Planning Grant Proposal

The Department of Mathematics and Computer Science proposes to use the planning grant to investigate the viability of creating the Westmont Interdisciplinary Research Institute (draft description and mission given below) and to put into place some of the basic resources needed to launch the Institute.

Note that the description below is subject to modification as we explore the viability of the project.

Westmont Interdisciplinary Research Institute

  • Provides interdisciplinary instruction in mathematical research and computational methods to students in the humanities, mathematical, computer, natural, social, and behavioral sciences.
  • Funds collaborative research projects involving undergraduate students and a pair of faculty mentors--one from math/computer science, and one from another discipline.

The Westmont Interdisciplinary Research Institute (WIRI) provides opportunities for students to learn to use the tools of mathematics and computer science to investigate problems in the natural, social, and behavioral sciences, and in the humanities.  Student fellows of the Institute earn course credit by taking an intensive Mayterm interdisciplinary course in mathematical research methods or computer science taught by a team of faculty in the humanities, the mathematical, computer, natural, social, and behavioral sciences.  They also participate in a research project with a pair of faculty mentors--one from math/computer science and one from another discipline.

WIRI promotes the mission of the Department of Mathematics and Computer Science and the mission of the college.  Through their course work and their research, students learn to think analytically and creatively and they acquire mathematical and computational knowledge and skills. Working closely with faculty and fellow students on research projects, they are introduced to the life and work of a scholarly community and they begin to acquire knowledge and skills that will enable them to give leadership to future efforts to research and solve local and global problems.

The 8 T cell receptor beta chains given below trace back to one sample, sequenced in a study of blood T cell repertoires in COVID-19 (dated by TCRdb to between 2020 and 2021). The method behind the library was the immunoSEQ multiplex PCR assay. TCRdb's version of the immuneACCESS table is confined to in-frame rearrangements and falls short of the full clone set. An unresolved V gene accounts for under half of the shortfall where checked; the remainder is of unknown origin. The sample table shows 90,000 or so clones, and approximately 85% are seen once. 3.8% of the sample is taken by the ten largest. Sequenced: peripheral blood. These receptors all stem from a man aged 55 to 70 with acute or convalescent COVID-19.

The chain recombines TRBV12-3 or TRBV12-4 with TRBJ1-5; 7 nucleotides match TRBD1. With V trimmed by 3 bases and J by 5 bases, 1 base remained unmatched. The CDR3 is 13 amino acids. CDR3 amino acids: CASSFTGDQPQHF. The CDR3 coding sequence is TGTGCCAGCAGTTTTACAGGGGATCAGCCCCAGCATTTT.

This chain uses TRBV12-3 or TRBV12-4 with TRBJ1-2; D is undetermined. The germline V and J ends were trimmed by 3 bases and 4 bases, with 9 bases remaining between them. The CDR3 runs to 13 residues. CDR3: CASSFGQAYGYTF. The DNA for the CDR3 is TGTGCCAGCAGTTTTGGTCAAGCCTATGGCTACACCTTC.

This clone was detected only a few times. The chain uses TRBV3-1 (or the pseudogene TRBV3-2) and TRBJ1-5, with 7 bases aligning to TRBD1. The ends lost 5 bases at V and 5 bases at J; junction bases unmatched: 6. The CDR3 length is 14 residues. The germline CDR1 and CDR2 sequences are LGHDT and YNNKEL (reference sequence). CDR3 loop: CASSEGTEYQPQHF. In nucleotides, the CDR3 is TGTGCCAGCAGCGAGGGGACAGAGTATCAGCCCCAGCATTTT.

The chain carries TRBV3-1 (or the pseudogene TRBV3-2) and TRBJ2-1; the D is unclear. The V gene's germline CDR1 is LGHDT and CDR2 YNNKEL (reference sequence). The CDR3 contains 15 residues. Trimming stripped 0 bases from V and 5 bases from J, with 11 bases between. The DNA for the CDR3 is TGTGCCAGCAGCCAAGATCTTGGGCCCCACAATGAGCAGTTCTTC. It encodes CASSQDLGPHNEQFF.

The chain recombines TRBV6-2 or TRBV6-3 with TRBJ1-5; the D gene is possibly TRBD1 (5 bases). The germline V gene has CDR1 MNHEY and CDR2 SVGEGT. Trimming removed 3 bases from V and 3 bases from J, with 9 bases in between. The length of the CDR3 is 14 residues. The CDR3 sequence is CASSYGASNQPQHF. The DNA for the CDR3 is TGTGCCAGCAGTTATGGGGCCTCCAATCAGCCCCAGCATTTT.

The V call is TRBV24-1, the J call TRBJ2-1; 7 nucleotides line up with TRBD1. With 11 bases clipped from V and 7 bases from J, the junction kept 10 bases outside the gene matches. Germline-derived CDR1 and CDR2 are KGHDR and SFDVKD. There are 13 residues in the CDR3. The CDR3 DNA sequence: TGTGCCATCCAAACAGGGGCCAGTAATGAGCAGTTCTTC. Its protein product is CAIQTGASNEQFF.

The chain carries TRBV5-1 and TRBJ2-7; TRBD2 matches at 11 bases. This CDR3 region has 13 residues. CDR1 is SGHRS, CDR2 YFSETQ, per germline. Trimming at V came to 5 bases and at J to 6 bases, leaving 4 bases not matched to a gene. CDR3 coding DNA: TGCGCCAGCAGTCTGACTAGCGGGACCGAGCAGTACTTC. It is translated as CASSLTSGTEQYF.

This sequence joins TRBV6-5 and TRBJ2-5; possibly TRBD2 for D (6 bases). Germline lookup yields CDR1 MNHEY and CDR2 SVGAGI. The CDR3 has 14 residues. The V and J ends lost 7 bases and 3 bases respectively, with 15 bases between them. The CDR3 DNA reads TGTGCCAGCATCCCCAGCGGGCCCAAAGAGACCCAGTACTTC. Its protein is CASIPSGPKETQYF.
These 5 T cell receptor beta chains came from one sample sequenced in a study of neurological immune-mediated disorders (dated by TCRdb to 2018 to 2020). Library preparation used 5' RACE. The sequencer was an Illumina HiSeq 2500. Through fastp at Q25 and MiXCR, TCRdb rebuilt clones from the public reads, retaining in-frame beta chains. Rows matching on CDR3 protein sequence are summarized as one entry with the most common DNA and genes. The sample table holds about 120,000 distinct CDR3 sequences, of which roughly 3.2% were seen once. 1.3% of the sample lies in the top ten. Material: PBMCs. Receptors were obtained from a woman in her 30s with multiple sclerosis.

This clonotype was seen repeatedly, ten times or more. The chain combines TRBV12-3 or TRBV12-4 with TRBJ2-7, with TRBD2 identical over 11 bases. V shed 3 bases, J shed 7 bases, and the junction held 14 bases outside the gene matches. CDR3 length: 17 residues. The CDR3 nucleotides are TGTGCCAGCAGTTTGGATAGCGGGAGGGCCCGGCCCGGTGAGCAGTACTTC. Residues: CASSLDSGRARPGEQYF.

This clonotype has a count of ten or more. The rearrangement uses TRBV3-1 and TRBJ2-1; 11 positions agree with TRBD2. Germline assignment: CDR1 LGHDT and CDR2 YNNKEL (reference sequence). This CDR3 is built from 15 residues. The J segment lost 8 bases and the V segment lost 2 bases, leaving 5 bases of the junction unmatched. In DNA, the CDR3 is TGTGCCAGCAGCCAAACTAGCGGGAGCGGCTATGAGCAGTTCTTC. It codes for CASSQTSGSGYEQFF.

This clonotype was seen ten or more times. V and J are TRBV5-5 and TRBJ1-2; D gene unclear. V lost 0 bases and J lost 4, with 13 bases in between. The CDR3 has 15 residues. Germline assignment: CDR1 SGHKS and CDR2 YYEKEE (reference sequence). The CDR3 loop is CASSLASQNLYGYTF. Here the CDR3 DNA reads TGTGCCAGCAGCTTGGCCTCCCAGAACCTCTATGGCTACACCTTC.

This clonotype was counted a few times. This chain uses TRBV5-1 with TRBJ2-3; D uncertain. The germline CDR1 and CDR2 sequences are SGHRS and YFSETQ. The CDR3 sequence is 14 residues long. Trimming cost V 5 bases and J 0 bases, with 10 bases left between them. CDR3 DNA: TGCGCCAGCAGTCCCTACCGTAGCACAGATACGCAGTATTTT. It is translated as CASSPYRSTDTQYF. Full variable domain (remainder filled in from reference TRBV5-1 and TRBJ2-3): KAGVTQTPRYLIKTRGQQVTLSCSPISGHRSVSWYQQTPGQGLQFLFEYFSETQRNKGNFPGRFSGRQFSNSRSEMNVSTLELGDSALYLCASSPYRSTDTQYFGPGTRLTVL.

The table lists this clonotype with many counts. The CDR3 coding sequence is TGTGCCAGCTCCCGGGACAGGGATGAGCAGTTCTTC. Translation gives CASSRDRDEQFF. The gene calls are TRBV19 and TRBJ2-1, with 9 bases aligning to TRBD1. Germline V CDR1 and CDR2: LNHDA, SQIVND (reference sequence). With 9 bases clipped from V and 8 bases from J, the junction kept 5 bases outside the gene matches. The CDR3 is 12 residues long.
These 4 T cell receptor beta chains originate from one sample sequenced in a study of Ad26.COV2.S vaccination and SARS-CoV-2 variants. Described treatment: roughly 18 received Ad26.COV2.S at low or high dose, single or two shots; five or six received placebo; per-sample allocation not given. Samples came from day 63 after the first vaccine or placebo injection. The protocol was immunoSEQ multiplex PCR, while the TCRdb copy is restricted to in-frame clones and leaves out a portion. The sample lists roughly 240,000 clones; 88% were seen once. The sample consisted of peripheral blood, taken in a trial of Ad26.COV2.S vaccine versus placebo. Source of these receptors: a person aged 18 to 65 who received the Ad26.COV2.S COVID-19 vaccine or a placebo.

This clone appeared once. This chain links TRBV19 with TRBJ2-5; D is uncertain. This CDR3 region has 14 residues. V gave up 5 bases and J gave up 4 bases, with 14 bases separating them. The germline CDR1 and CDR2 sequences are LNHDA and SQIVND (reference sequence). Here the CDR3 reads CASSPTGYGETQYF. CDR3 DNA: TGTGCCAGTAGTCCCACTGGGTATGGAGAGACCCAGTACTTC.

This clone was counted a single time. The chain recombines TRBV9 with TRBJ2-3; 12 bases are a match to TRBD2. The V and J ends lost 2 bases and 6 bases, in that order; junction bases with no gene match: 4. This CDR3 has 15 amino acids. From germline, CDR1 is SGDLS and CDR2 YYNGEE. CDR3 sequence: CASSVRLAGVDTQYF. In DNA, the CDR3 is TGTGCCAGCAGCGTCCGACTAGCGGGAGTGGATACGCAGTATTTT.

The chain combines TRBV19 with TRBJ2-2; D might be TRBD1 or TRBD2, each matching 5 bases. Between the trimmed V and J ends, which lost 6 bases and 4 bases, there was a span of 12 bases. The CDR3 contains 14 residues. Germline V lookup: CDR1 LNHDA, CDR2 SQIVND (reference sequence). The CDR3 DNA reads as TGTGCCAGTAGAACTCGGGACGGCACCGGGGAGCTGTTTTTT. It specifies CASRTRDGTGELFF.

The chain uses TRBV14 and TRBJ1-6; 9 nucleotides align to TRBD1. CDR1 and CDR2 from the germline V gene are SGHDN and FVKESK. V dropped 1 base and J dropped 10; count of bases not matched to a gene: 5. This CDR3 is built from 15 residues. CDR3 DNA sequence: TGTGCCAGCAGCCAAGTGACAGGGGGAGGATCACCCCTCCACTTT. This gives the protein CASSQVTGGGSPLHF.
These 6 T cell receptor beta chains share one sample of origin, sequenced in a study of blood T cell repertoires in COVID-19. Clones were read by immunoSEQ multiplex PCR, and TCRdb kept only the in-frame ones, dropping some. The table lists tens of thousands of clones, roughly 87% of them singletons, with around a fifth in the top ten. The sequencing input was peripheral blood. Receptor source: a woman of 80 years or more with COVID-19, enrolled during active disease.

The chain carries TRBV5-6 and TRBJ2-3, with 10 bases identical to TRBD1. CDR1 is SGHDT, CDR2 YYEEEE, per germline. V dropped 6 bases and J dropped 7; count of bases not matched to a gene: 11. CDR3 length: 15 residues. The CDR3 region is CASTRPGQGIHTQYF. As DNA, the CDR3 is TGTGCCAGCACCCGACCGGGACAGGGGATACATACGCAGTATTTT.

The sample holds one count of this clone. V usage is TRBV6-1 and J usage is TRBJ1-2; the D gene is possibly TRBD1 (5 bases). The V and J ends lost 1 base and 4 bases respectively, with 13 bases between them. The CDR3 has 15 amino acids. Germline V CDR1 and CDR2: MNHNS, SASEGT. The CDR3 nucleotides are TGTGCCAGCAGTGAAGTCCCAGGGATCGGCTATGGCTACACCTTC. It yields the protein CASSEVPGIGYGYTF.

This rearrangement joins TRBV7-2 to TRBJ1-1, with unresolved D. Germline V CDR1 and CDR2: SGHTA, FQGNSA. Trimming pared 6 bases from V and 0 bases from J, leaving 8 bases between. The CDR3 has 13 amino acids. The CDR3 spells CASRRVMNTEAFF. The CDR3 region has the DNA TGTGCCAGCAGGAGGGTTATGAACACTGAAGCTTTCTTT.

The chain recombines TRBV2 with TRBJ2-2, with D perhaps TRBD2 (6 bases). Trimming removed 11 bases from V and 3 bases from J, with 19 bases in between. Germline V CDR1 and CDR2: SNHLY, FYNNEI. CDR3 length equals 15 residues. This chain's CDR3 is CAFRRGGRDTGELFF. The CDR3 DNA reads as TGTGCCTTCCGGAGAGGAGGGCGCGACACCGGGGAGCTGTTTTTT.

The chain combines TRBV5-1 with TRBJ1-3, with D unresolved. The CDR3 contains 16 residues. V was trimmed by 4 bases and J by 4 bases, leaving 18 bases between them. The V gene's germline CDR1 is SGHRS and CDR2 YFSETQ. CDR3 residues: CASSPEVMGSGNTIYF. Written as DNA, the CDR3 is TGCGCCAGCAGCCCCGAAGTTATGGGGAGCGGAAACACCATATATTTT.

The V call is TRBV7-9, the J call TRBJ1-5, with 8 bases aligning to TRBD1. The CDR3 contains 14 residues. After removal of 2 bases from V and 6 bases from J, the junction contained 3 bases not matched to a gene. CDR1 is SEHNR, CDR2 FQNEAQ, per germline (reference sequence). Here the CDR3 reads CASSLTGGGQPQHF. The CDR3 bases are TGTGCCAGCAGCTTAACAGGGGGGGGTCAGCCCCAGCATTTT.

The viability of WIRI will depend on:

  • Sufficient interest among faculty in other disciplines: will one or more faculty want to pursue research projects that make some use of the tools of mathematics or computer science?  Will a faculty member in those disciplines want to team-teach a research methods course with a colleague in math/cs?
  • Sufficient interest among qualified students: will a sufficient number of students having the necessary quantitative skills want this training and want to participate in the proposed research projects?
  • Funding to pay summer stipends to student fellows and faculty mentors.

Possible uses of the planning grant:

  • Provide stipends or release time for faculty to observe appropriate courses in one another's departments (e.g., research methods courses).
  • Fund a two-week summer workshop for faculty to explore curricular options for a Mayterm interdisciplinary computer science or mathematical research methods course.
  • Send one or more faculty members to explore and observe similar programs at other institutions (e.g., St. Olaf's Center for Interdisciplinary Research, Calvin's McGregor Undergraduate Research Program)